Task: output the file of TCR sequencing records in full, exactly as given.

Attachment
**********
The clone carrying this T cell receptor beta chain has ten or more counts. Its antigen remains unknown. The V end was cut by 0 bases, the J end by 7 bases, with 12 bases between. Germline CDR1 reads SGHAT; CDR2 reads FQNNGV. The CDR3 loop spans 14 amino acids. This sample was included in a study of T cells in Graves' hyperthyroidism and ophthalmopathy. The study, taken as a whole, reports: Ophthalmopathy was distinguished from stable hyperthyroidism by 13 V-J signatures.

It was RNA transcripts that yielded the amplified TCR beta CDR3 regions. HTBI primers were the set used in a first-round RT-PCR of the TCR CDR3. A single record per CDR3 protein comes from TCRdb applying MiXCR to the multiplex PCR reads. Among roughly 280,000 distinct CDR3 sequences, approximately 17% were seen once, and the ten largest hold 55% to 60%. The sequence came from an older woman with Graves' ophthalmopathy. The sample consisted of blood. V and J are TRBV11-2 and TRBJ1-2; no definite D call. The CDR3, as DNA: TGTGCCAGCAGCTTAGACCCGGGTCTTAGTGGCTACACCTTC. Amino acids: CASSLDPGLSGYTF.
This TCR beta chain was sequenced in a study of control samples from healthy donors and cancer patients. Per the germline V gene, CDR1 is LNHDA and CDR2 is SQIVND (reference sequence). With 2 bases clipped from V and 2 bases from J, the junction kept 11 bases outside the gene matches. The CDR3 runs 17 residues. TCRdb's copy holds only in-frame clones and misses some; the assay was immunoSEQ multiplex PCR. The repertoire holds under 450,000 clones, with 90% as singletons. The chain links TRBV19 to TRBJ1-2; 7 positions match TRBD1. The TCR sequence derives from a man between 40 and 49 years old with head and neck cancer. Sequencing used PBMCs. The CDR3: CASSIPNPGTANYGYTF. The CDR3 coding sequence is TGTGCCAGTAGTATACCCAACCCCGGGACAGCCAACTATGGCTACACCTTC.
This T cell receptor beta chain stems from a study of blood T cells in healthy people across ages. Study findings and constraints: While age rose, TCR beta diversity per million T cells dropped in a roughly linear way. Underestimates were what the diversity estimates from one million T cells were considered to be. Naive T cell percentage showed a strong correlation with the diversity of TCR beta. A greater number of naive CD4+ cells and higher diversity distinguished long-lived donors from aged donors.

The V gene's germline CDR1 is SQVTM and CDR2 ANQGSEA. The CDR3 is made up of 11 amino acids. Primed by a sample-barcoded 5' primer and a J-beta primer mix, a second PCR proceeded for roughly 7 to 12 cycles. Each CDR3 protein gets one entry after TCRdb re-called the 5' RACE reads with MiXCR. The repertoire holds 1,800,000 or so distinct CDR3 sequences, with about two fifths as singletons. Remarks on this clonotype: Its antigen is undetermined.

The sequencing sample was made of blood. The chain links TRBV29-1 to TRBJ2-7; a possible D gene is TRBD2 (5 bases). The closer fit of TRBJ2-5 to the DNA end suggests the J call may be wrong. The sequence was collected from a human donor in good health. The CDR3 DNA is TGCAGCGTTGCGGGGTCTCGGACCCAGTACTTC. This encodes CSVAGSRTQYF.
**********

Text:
The clone carrying this T cell receptor beta chain has ten or more counts. Its antigen remains unknown. The V end was cut by 0 bases, the J end by 7 bases, with 12 bases between. Germline CDR1 reads SGHAT; CDR2 reads FQNNGV. The CDR3 loop spans 14 amino acids. This sample was included in a study of T cells in Graves' hyperthyroidism and ophthalmopathy. The study, taken as a whole, reports: Ophthalmopathy was distinguished from stable hyperthyroidism by 13 V-J signatures.

It was RNA transcripts that yielded the amplified TCR beta CDR3 regions. HTBI primers were the set used in a first-round RT-PCR of the TCR CDR3. A single record per CDR3 protein comes from TCRdb applying MiXCR to the multiplex PCR reads. Among roughly 280,000 distinct CDR3 sequences, approximately 17% were seen once, and the ten largest hold 55% to 60%. The sequence came from an older woman with Graves' ophthalmopathy. The sample consisted of blood. V and J are TRBV11-2 and TRBJ1-2; no definite D call. The CDR3, as DNA: TGTGCCAGCAGCTTAGACCCGGGTCTTAGTGGCTACACCTTC. Amino acids: CASSLDPGLSGYTF.
This TCR beta chain was sequenced in a study of control samples from healthy donors and cancer patients. Per the germline V gene, CDR1 is LNHDA and CDR2 is SQIVND (reference sequence). With 2 bases clipped from V and 2 bases from J, the junction kept 11 bases outside the gene matches. The CDR3 runs 17 residues. TCRdb's copy holds only in-frame clones and misses some; the assay was immunoSEQ multiplex PCR. The repertoire holds under 450,000 clones, with 90% as singletons. The chain links TRBV19 to TRBJ1-2; 7 positions match TRBD1. The TCR sequence derives from a man between 40 and 49 years old with head and neck cancer. Sequencing used PBMCs. The CDR3: CASSIPNPGTANYGYTF. The CDR3 coding sequence is TGTGCCAGTAGTATACCCAACCCCGGGACAGCCAACTATGGCTACACCTTC.
This T cell receptor beta chain stems from a study of blood T cells in healthy people across ages. Study findings and constraints: While age rose, TCR beta diversity per million T cells dropped in a roughly linear way. Underestimates were what the diversity estimates from one million T cells were considered to be. Naive T cell percentage showed a strong correlation with the diversity of TCR beta. A greater number of naive CD4+ cells and higher diversity distinguished long-lived donors from aged donors.

The V gene's germline CDR1 is SQVTM and CDR2 ANQGSEA. The CDR3 is made up of 11 amino acids. Primed by a sample-barcoded 5' primer and a J-beta primer mix, a second PCR proceeded for roughly 7 to 12 cycles. Each CDR3 protein gets one entry after TCRdb re-called the 5' RACE reads with MiXCR. The repertoire holds 1,800,000 or so distinct CDR3 sequences, with about two fifths as singletons. Remarks on this clonotype: Its antigen is undetermined.

The sequencing sample was made of blood. The chain links TRBV29-1 to TRBJ2-7; a possible D gene is TRBD2 (5 bases). The closer fit of TRBJ2-5 to the DNA end suggests the J call may be wrong. The sequence was collected from a human donor in good health. The CDR3 DNA is TGCAGCGTTGCGGGGTCTCGGACCCAGTACTTC. This encodes CSVAGSRTQYF.